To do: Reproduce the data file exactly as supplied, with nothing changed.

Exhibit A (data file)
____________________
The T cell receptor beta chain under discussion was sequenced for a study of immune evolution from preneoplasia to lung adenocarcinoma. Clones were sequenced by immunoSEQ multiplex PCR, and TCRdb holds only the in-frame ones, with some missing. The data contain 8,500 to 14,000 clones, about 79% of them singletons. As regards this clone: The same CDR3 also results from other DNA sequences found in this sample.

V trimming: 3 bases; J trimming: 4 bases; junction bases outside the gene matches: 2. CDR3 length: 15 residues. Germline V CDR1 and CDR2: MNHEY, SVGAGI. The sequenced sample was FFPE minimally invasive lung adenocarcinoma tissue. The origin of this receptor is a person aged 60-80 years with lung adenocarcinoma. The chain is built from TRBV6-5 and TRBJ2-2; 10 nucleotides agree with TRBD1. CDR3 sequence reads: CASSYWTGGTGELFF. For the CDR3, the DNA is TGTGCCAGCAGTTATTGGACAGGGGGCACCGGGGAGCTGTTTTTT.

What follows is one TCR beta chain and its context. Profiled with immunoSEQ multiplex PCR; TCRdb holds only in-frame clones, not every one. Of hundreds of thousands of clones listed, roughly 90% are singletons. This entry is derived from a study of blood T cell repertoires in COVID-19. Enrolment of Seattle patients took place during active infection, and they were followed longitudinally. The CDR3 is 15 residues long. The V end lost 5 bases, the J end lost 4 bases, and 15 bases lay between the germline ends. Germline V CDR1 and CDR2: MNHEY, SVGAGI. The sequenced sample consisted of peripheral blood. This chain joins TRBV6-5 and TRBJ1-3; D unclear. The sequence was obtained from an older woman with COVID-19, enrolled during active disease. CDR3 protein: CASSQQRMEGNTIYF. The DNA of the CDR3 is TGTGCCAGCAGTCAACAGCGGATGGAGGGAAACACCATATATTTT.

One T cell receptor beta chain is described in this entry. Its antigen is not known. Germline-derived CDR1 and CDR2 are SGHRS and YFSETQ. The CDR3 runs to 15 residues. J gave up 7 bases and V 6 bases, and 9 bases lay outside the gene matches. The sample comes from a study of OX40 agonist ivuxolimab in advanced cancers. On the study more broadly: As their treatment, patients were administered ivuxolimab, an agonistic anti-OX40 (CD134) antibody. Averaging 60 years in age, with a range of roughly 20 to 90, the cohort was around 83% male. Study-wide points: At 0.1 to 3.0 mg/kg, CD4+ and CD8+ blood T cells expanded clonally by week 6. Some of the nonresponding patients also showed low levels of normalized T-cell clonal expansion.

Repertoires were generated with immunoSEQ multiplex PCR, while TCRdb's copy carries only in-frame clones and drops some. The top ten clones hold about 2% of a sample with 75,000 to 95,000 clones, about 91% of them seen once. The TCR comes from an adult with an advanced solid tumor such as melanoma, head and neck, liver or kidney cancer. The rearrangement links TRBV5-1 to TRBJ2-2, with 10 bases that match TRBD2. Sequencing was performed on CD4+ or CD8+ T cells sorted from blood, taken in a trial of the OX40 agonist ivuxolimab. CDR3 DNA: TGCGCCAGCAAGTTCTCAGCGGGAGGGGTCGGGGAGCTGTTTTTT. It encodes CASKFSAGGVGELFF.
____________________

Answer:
The T cell receptor beta chain under discussion was sequenced for a study of immune evolution from preneoplasia to lung adenocarcinoma. Clones were sequenced by immunoSEQ multiplex PCR, and TCRdb holds only the in-frame ones, with some missing. The data contain 8,500 to 14,000 clones, about 79% of them singletons. As regards this clone: The same CDR3 also results from other DNA sequences found in this sample.

V trimming: 3 bases; J trimming: 4 bases; junction bases outside the gene matches: 2. CDR3 length: 15 residues. Germline V CDR1 and CDR2: MNHEY, SVGAGI. The sequenced sample was FFPE minimally invasive lung adenocarcinoma tissue. The origin of this receptor is a person aged 60-80 years with lung adenocarcinoma. The chain is built from TRBV6-5 and TRBJ2-2; 10 nucleotides agree with TRBD1. CDR3 sequence reads: CASSYWTGGTGELFF. For the CDR3, the DNA is TGTGCCAGCAGTTATTGGACAGGGGGCACCGGGGAGCTGTTTTTT.

What follows is one TCR beta chain and its context. Profiled with immunoSEQ multiplex PCR; TCRdb holds only in-frame clones, not every one. Of hundreds of thousands of clones listed, roughly 90% are singletons. This entry is derived from a study of blood T cell repertoires in COVID-19. Enrolment of Seattle patients took place during active infection, and they were followed longitudinally. The CDR3 is 15 residues long. The V end lost 5 bases, the J end lost 4 bases, and 15 bases lay between the germline ends. Germline V CDR1 and CDR2: MNHEY, SVGAGI. The sequenced sample consisted of peripheral blood. This chain joins TRBV6-5 and TRBJ1-3; D unclear. The sequence was obtained from an older woman with COVID-19, enrolled during active disease. CDR3 protein: CASSQQRMEGNTIYF. The DNA of the CDR3 is TGTGCCAGCAGTCAACAGCGGATGGAGGGAAACACCATATATTTT.

One T cell receptor beta chain is described in this entry. Its antigen is not known. Germline-derived CDR1 and CDR2 are SGHRS and YFSETQ. The CDR3 runs to 15 residues. J gave up 7 bases and V 6 bases, and 9 bases lay outside the gene matches. The sample comes from a study of OX40 agonist ivuxolimab in advanced cancers. On the study more broadly: As their treatment, patients were administered ivuxolimab, an agonistic anti-OX40 (CD134) antibody. Averaging 60 years in age, with a range of roughly 20 to 90, the cohort was around 83% male. Study-wide points: At 0.1 to 3.0 mg/kg, CD4+ and CD8+ blood T cells expanded clonally by week 6. Some of the nonresponding patients also showed low levels of normalized T-cell clonal expansion.

Repertoires were generated with immunoSEQ multiplex PCR, while TCRdb's copy carries only in-frame clones and drops some. The top ten clones hold about 2% of a sample with 75,000 to 95,000 clones, about 91% of them seen once. The TCR comes from an adult with an advanced solid tumor such as melanoma, head and neck, liver or kidney cancer. The rearrangement links TRBV5-1 to TRBJ2-2, with 10 bases that match TRBD2. Sequencing was performed on CD4+ or CD8+ T cells sorted from blood, taken in a trial of the OX40 agonist ivuxolimab. CDR3 DNA: TGCGCCAGCAAGTTCTCAGCGGGAGGGGTCGGGGAGCTGTTTTTT. It encodes CASKFSAGGVGELFF.